The WHO Radio Wise Guys
Brian Gongol

According to one estimate, if we experience a flu pandemic, as many as 40% of all health-care workers either won't be able to or won't choose to show up to work. If it's likely to be that bad among health-care workers, shouldn't every other business be prepared for things to slow down that much, too? This story, along with the recent tornadoes in Iowa City, should serve as an extremely prominent reminder of two things:
  1. Everyone needs to keep backup copies of their critical computer data at some off-site location, in case catastrophe wipes out the home or disaster makes it impossible to get to the office
  2. Every business, organization, club, and group needs to have a plan for how to get through disasters that make it impossible for people to get to the office
It's not fun having to remind people to be prepared for disaster, but that's our job. And it's not as if we haven't had recent experiences with these kinds of events: September 11th shut down Manhattan's financial district, and Hurricane Katrina forced thousands of evacuees away from home not for two or three days, as planned, but in some cases permanently. If we can't learn from these examples, then we shouldn't be looking for help when all goes wrong.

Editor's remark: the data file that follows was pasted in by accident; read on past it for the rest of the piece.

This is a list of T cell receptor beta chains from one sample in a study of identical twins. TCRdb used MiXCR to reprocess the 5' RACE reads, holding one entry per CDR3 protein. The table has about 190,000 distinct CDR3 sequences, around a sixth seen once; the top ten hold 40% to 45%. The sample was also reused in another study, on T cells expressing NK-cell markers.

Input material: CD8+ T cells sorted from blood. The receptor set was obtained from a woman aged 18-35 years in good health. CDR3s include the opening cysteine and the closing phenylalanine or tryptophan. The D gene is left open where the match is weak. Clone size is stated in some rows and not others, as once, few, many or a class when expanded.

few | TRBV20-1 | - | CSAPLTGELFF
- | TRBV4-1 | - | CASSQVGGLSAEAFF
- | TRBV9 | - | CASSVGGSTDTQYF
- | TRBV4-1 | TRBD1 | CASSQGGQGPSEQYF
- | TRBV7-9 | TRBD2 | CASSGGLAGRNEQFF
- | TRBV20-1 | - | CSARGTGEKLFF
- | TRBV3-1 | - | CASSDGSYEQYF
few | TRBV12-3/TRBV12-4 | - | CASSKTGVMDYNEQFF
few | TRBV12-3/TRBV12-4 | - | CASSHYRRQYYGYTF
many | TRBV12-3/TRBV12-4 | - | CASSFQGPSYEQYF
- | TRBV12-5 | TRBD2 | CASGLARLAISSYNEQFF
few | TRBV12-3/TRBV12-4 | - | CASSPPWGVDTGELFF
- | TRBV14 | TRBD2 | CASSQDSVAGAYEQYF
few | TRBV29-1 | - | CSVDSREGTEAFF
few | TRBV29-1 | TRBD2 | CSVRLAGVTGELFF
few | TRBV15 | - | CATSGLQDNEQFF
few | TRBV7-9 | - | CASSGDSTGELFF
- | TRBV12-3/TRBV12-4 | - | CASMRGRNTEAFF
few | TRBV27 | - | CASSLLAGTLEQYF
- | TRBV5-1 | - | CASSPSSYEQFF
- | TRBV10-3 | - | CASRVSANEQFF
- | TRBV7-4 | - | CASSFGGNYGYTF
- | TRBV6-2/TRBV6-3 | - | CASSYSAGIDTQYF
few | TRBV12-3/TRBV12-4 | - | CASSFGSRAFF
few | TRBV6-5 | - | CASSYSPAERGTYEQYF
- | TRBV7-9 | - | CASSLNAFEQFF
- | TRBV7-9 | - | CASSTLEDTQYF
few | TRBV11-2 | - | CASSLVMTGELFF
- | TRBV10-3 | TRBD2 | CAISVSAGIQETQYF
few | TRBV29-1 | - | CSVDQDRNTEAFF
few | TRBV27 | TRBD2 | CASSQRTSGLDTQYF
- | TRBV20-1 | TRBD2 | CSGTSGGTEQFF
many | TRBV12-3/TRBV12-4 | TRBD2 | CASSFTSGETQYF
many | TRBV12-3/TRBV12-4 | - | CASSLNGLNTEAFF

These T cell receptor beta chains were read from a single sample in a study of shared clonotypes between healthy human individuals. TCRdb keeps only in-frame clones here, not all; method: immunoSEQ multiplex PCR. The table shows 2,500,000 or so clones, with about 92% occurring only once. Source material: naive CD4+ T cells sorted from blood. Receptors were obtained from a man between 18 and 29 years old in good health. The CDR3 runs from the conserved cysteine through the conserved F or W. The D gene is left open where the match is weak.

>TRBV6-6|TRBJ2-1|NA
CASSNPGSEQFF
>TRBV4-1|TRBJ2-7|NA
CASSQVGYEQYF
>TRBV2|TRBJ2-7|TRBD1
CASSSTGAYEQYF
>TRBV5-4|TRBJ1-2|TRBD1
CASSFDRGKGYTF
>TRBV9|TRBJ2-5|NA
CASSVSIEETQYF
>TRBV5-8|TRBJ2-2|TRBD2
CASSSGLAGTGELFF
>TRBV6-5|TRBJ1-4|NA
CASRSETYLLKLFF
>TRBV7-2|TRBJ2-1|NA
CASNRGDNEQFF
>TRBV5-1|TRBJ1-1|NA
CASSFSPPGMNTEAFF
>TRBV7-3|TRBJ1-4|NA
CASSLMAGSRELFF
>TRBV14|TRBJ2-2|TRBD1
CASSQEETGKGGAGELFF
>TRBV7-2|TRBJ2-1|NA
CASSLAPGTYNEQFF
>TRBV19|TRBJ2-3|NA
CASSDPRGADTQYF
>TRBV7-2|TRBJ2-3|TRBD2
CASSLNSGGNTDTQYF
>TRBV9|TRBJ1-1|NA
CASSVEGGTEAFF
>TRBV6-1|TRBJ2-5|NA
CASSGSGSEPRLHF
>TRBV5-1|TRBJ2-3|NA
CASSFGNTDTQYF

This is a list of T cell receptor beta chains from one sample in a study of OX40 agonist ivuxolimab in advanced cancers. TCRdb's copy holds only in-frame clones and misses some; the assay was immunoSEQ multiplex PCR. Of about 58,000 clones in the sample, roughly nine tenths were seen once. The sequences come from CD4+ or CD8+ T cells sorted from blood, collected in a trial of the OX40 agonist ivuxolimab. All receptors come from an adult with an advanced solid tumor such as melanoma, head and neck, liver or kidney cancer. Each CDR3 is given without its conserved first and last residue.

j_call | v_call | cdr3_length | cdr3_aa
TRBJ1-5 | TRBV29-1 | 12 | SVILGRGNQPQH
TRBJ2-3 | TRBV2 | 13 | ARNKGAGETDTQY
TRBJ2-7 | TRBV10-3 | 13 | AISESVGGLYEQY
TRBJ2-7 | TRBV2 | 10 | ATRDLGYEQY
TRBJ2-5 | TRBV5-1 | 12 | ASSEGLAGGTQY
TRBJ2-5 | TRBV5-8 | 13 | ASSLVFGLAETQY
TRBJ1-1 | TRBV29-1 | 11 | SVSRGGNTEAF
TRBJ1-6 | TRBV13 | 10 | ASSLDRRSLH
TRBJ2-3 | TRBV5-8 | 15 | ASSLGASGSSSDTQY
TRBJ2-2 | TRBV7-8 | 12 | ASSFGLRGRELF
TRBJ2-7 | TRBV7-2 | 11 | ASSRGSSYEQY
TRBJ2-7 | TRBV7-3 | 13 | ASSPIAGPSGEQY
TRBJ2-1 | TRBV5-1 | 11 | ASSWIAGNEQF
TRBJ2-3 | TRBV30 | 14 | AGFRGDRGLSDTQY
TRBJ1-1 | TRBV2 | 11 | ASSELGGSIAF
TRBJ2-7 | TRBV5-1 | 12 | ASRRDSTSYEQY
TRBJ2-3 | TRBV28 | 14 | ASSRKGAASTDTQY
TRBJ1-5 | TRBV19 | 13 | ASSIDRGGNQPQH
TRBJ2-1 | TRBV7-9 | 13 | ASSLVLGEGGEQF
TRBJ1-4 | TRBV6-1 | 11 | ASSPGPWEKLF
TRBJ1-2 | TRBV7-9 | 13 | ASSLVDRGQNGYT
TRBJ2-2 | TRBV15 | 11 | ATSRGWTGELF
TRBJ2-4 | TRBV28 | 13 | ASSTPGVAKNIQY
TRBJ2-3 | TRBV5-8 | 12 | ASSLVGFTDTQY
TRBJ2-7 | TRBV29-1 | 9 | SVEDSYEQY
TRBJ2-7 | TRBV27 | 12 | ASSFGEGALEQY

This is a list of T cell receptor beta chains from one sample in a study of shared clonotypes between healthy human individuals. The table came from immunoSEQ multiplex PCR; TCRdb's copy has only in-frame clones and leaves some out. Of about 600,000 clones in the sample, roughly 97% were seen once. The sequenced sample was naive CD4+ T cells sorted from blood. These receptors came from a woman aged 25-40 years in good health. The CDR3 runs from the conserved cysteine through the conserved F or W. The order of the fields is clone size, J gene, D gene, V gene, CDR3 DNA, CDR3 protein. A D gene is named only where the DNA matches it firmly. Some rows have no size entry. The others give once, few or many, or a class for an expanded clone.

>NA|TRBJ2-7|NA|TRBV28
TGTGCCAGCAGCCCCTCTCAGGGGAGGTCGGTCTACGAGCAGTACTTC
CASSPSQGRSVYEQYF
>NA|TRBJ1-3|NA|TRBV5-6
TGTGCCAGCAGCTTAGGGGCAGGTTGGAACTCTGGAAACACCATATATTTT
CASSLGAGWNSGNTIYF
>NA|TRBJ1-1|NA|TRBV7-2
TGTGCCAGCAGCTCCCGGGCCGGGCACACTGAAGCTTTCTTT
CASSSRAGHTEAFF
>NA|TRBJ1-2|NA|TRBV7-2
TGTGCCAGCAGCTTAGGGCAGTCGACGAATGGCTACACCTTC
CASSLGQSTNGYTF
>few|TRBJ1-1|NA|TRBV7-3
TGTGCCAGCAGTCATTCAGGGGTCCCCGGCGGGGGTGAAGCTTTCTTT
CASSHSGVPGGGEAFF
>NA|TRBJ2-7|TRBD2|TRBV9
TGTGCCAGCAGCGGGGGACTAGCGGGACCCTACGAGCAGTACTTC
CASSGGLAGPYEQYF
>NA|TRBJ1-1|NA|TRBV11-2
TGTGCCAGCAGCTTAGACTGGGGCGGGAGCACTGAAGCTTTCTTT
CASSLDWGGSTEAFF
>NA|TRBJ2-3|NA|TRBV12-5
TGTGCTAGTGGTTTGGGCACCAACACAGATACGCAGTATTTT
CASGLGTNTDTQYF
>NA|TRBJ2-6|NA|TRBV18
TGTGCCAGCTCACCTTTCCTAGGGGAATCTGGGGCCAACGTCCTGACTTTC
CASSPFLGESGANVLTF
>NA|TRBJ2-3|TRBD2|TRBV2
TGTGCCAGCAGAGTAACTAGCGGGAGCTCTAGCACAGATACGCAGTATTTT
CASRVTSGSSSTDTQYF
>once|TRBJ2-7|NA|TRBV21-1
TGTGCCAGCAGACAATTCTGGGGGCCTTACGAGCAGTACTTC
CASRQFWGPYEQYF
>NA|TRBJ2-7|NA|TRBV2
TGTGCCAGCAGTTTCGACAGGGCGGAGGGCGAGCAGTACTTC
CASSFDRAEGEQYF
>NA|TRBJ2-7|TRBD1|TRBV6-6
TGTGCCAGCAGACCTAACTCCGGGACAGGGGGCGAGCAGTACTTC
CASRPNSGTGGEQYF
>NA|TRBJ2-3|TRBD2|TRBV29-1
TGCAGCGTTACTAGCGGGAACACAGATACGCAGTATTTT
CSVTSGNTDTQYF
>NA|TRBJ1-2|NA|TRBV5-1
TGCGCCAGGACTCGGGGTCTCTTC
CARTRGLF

With Ross in the land of the hybrid car, this story seems appropriate: Sometimes hybrids are bigger gas-guzzlers than regular cars. Depending on how the car is built and how the driver is driving, the hybrid may be simply less efficient than the conventional-fuel vehicle. That doesn't mean we shouldn't be looking for more efficient ways of driving, but nearly-$3.00 gas prices are probably forcing the question on anyway.

Bill Gates says he'll be happy to help China's President Hu with Windows any time. Can we get that kind of help-desk service, too?

While Gates is talking Hu through the "Start" menu, maybe he could suggest that China get serious about computer security. So many people in China are running pirated computer programs that the country is becoming one of the world's leading sources of spam. If China would have more respect for intellectual property and better enforcement of copyright laws, it would help all of us.

To our listeners who have asked, here are links to some of our favorite programs, including Firefox, Spybot Search and Destroy, and AVG Anti-Virus. And, once again, here's how to get Firefox.

And if you aren't paranoid about government yet, here's a good reason to be: Some members of both Congress and the Bush Administration think that Internet service providers (ISP's) should keep records of what you visit online. Sure, they say it's to "protect children." But if you're a staunch Republican, would you like Hillary Clinton to have access to this information? If you're a hard-core Democrat, would you want John Ashcroft to have these details? If you're none of the above, can you think of any politician you would trust with this kind of power?

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